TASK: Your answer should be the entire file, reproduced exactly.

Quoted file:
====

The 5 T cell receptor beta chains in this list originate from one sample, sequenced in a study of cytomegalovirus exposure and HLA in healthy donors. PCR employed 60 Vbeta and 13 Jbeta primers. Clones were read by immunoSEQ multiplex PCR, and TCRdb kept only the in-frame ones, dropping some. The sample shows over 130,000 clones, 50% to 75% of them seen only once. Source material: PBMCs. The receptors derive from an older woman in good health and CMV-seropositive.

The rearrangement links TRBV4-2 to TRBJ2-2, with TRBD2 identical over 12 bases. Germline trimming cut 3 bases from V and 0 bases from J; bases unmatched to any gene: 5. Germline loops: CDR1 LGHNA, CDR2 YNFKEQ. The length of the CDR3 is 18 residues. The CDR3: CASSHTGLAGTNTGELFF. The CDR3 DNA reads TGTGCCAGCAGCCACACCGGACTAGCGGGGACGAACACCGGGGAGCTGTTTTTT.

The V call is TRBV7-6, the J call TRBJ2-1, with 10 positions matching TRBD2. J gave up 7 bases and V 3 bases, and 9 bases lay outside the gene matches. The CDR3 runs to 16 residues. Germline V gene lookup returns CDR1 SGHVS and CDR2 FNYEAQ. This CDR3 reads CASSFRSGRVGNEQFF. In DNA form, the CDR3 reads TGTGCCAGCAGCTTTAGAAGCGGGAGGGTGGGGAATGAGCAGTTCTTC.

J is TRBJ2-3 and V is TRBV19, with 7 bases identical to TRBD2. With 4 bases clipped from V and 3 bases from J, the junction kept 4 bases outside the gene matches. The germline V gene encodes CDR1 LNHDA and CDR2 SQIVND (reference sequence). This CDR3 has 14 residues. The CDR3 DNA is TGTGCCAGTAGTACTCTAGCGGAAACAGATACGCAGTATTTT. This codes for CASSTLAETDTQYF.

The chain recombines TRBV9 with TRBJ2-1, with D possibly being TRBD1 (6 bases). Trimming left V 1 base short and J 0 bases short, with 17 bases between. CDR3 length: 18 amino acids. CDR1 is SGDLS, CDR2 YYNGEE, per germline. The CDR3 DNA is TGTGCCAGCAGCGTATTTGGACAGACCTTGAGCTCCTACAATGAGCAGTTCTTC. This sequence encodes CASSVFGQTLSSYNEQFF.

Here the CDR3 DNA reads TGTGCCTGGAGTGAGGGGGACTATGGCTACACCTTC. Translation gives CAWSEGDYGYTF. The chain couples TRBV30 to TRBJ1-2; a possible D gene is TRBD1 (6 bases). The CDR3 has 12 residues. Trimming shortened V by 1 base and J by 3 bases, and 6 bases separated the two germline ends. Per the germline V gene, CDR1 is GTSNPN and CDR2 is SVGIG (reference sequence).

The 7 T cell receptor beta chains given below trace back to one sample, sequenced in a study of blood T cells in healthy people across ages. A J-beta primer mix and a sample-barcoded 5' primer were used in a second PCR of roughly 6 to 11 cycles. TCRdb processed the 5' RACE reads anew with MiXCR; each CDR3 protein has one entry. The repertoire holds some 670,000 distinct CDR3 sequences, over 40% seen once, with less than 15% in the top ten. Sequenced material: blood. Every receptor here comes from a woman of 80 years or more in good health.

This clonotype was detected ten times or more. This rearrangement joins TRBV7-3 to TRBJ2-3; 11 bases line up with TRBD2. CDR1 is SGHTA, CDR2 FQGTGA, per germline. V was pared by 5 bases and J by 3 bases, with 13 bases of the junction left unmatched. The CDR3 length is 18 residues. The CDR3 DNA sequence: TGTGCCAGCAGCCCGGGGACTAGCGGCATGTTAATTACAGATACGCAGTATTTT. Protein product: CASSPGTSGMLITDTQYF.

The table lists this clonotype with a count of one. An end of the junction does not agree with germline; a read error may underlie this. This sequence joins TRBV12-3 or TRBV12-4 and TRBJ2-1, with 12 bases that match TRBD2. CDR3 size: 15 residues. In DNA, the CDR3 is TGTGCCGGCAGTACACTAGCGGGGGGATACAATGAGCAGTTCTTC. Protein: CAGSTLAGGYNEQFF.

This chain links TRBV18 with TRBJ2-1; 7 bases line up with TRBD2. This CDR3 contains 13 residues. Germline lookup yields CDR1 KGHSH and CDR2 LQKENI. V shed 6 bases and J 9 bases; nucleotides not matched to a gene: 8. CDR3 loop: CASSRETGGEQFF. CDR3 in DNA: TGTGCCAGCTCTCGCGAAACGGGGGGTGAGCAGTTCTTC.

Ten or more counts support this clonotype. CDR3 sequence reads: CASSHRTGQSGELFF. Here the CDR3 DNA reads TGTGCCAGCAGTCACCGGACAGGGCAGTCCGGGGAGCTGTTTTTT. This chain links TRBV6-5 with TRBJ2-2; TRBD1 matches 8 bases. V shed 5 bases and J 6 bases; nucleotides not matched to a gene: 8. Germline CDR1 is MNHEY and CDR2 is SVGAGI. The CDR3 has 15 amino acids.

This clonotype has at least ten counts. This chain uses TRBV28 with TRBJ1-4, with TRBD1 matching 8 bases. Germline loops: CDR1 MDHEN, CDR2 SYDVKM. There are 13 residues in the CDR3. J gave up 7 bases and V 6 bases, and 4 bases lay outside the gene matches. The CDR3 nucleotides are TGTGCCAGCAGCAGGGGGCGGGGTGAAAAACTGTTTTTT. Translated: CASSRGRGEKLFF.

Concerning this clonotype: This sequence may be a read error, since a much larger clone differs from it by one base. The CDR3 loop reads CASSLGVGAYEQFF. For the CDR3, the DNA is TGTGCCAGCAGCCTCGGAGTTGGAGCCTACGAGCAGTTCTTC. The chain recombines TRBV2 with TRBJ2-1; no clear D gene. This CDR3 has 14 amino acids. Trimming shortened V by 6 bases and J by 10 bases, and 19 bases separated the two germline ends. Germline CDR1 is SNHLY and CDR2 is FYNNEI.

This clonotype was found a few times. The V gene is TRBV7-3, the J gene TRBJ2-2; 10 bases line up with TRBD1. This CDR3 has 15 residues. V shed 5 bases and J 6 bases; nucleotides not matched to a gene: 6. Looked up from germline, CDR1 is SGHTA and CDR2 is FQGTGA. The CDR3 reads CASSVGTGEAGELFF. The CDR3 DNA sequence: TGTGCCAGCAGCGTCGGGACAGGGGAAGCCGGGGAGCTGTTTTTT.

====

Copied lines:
The 5 T cell receptor beta chains in this list originate from one sample, sequenced in a study of cytomegalovirus exposure and HLA in healthy donors. PCR employed 60 Vbeta and 13 Jbeta primers. Clones were read by immunoSEQ multiplex PCR, and TCRdb kept only the in-frame ones, dropping some. The sample shows over 130,000 clones, 50% to 75% of them seen only once. Source material: PBMCs. The receptors derive from an older woman in good health and CMV-seropositive.

The rearrangement links TRBV4-2 to TRBJ2-2, with TRBD2 identical over 12 bases. Germline trimming cut 3 bases from V and 0 bases from J; bases unmatched to any gene: 5. Germline loops: CDR1 LGHNA, CDR2 YNFKEQ. The length of the CDR3 is 18 residues. The CDR3: CASSHTGLAGTNTGELFF. The CDR3 DNA reads TGTGCCAGCAGCCACACCGGACTAGCGGGGACGAACACCGGGGAGCTGTTTTTT.

The V call is TRBV7-6, the J call TRBJ2-1, with 10 positions matching TRBD2. J gave up 7 bases and V 3 bases, and 9 bases lay outside the gene matches. The CDR3 runs to 16 residues. Germline V gene lookup returns CDR1 SGHVS and CDR2 FNYEAQ. This CDR3 reads CASSFRSGRVGNEQFF. In DNA form, the CDR3 reads TGTGCCAGCAGCTTTAGAAGCGGGAGGGTGGGGAATGAGCAGTTCTTC.

J is TRBJ2-3 and V is TRBV19, with 7 bases identical to TRBD2. With 4 bases clipped from V and 3 bases from J, the junction kept 4 bases outside the gene matches. The germline V gene encodes CDR1 LNHDA and CDR2 SQIVND (reference sequence). This CDR3 has 14 residues. The CDR3 DNA is TGTGCCAGTAGTACTCTAGCGGAAACAGATACGCAGTATTTT. This codes for CASSTLAETDTQYF.

The chain recombines TRBV9 with TRBJ2-1, with D possibly being TRBD1 (6 bases). Trimming left V 1 base short and J 0 bases short, with 17 bases between. CDR3 length: 18 amino acids. CDR1 is SGDLS, CDR2 YYNGEE, per germline. The CDR3 DNA is TGTGCCAGCAGCGTATTTGGACAGACCTTGAGCTCCTACAATGAGCAGTTCTTC. This sequence encodes CASSVFGQTLSSYNEQFF.

Here the CDR3 DNA reads TGTGCCTGGAGTGAGGGGGACTATGGCTACACCTTC. Translation gives CAWSEGDYGYTF. The chain couples TRBV30 to TRBJ1-2; a possible D gene is TRBD1 (6 bases). The CDR3 has 12 residues. Trimming shortened V by 1 base and J by 3 bases, and 6 bases separated the two germline ends. Per the germline V gene, CDR1 is GTSNPN and CDR2 is SVGIG (reference sequence).

The 7 T cell receptor beta chains given below trace back to one sample, sequenced in a study of blood T cells in healthy people across ages. A J-beta primer mix and a sample-barcoded 5' primer were used in a second PCR of roughly 6 to 11 cycles. TCRdb processed the 5' RACE reads anew with MiXCR; each CDR3 protein has one entry. The repertoire holds some 670,000 distinct CDR3 sequences, over 40% seen once, with less than 15% in the top ten. Sequenced material: blood. Every receptor here comes from a woman of 80 years or more in good health.

This clonotype was detected ten times or more. This rearrangement joins TRBV7-3 to TRBJ2-3; 11 bases line up with TRBD2. CDR1 is SGHTA, CDR2 FQGTGA, per germline. V was pared by 5 bases and J by 3 bases, with 13 bases of the junction left unmatched. The CDR3 length is 18 residues. The CDR3 DNA sequence: TGTGCCAGCAGCCCGGGGACTAGCGGCATGTTAATTACAGATACGCAGTATTTT. Protein product: CASSPGTSGMLITDTQYF.

The table lists this clonotype with a count of one. An end of the junction does not agree with germline; a read error may underlie this. This sequence joins TRBV12-3 or TRBV12-4 and TRBJ2-1, with 12 bases that match TRBD2. CDR3 size: 15 residues. In DNA, the CDR3 is TGTGCCGGCAGTACACTAGCGGGGGGATACAATGAGCAGTTCTTC. Protein: CAGSTLAGGYNEQFF.

This chain links TRBV18 with TRBJ2-1; 7 bases line up with TRBD2. This CDR3 contains 13 residues. Germline lookup yields CDR1 KGHSH and CDR2 LQKENI. V shed 6 bases and J 9 bases; nucleotides not matched to a gene: 8. CDR3 loop: CASSRETGGEQFF. CDR3 in DNA: TGTGCCAGCTCTCGCGAAACGGGGGGTGAGCAGTTCTTC.

Ten or more counts support this clonotype. CDR3 sequence reads: CASSHRTGQSGELFF. Here the CDR3 DNA reads TGTGCCAGCAGTCACCGGACAGGGCAGTCCGGGGAGCTGTTTTTT. This chain links TRBV6-5 with TRBJ2-2; TRBD1 matches 8 bases. V shed 5 bases and J 6 bases; nucleotides not matched to a gene: 8. Germline CDR1 is MNHEY and CDR2 is SVGAGI. The CDR3 has 15 amino acids.

This clonotype has at least ten counts. This chain uses TRBV28 with TRBJ1-4, with TRBD1 matching 8 bases. Germline loops: CDR1 MDHEN, CDR2 SYDVKM. There are 13 residues in the CDR3. J gave up 7 bases and V 6 bases, and 4 bases lay outside the gene matches. The CDR3 nucleotides are TGTGCCAGCAGCAGGGGGCGGGGTGAAAAACTGTTTTTT. Translated: CASSRGRGEKLFF.

Concerning this clonotype: This sequence may be a read error, since a much larger clone differs from it by one base. The CDR3 loop reads CASSLGVGAYEQFF. For the CDR3, the DNA is TGTGCCAGCAGCCTCGGAGTTGGAGCCTACGAGCAGTTCTTC. The chain recombines TRBV2 with TRBJ2-1; no clear D gene. This CDR3 has 14 amino acids. Trimming shortened V by 6 bases and J by 10 bases, and 19 bases separated the two germline ends. Germline CDR1 is SNHLY and CDR2 is FYNNEI.

This clonotype was found a few times. The V gene is TRBV7-3, the J gene TRBJ2-2; 10 bases line up with TRBD1. This CDR3 has 15 residues. V shed 5 bases and J 6 bases; nucleotides not matched to a gene: 6. Looked up from germline, CDR1 is SGHTA and CDR2 is FQGTGA. The CDR3 reads CASSVGTGEAGELFF. The CDR3 DNA sequence: TGTGCCAGCAGCGTCGGGACAGGGGAAGCCGGGGAGCTGTTTTTT.